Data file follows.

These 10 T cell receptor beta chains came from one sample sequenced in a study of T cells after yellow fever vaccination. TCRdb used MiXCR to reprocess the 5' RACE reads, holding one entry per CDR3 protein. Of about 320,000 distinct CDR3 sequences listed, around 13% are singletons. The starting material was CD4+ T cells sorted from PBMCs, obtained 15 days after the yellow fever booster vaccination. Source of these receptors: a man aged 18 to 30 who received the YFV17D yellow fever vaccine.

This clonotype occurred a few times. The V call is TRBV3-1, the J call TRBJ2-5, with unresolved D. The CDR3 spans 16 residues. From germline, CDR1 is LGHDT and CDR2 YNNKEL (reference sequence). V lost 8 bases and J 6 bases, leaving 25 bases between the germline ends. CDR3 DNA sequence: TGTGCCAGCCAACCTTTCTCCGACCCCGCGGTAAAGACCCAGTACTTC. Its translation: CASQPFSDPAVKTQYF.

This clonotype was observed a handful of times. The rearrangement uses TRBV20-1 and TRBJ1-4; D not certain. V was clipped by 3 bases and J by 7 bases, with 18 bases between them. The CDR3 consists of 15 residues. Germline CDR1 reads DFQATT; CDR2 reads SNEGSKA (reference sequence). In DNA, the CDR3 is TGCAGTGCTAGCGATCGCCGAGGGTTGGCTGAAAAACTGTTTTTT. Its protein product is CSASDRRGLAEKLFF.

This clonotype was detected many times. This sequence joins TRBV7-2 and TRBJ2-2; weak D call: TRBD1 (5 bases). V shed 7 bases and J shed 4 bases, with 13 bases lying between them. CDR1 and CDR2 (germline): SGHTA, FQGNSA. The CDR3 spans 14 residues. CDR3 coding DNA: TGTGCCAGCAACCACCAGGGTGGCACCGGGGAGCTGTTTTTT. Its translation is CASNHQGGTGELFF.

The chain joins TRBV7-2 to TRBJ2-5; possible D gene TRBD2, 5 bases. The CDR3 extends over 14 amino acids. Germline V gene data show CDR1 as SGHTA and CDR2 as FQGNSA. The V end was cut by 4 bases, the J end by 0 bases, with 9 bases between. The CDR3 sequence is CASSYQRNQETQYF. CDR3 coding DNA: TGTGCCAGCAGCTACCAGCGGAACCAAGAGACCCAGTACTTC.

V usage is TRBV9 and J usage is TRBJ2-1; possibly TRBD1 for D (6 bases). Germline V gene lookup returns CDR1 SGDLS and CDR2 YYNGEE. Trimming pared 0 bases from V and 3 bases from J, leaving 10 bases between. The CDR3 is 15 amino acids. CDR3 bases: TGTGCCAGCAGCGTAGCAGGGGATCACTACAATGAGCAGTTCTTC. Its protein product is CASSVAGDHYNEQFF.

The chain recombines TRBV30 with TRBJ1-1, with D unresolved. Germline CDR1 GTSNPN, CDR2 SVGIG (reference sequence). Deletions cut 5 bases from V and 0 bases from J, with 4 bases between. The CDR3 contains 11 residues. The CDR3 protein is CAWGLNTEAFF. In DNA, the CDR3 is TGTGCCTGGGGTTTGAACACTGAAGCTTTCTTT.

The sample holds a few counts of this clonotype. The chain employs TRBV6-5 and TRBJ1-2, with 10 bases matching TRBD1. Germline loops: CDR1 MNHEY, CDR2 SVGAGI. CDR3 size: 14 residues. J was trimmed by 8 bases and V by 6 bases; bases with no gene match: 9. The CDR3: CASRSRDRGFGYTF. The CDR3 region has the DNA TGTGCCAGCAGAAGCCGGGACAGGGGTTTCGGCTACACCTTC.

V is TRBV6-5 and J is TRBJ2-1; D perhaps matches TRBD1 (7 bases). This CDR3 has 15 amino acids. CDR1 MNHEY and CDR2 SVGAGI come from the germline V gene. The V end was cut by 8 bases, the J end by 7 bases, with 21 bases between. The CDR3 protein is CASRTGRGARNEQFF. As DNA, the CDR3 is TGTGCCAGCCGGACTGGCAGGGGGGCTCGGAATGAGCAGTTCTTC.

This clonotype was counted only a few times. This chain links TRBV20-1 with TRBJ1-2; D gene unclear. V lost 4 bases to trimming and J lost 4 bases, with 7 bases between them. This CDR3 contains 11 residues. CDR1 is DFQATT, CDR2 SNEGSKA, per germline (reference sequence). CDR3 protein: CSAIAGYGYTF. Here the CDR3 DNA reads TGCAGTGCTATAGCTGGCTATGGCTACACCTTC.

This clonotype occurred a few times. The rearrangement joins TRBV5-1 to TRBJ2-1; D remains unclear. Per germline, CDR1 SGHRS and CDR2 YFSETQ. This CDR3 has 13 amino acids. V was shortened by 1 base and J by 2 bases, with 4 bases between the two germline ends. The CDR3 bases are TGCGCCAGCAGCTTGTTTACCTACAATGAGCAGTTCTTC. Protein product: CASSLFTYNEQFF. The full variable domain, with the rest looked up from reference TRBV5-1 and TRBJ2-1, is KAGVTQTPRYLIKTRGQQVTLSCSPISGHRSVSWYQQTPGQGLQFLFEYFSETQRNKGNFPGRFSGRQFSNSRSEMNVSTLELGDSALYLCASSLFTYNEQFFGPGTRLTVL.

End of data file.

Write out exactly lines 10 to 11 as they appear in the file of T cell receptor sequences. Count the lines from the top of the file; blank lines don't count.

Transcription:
This clonotype was counted only a few times. This chain links TRBV20-1 with TRBJ1-2; D gene unclear. V lost 4 bases to trimming and J lost 4 bases, with 7 bases between them. This CDR3 contains 11 residues. CDR1 is DFQATT, CDR2 SNEGSKA, per germline (reference sequence). CDR3 protein: CSAIAGYGYTF. Here the CDR3 DNA reads TGCAGTGCTATAGCTGGCTATGGCTACACCTTC.

This clonotype occurred a few times. The rearrangement joins TRBV5-1 to TRBJ2-1; D remains unclear. Per germline, CDR1 SGHRS and CDR2 YFSETQ. This CDR3 has 13 amino acids. V was shortened by 1 base and J by 2 bases, with 4 bases between the two germline ends. The CDR3 bases are TGCGCCAGCAGCTTGTTTACCTACAATGAGCAGTTCTTC. Protein product: CASSLFTYNEQFF. The full variable domain, with the rest looked up from reference TRBV5-1 and TRBJ2-1, is KAGVTQTPRYLIKTRGQQVTLSCSPISGHRSVSWYQQTPGQGLQFLFEYFSETQRNKGNFPGRFSGRQFSNSRSEMNVSTLELGDSALYLCASSLFTYNEQFFGPGTRLTVL.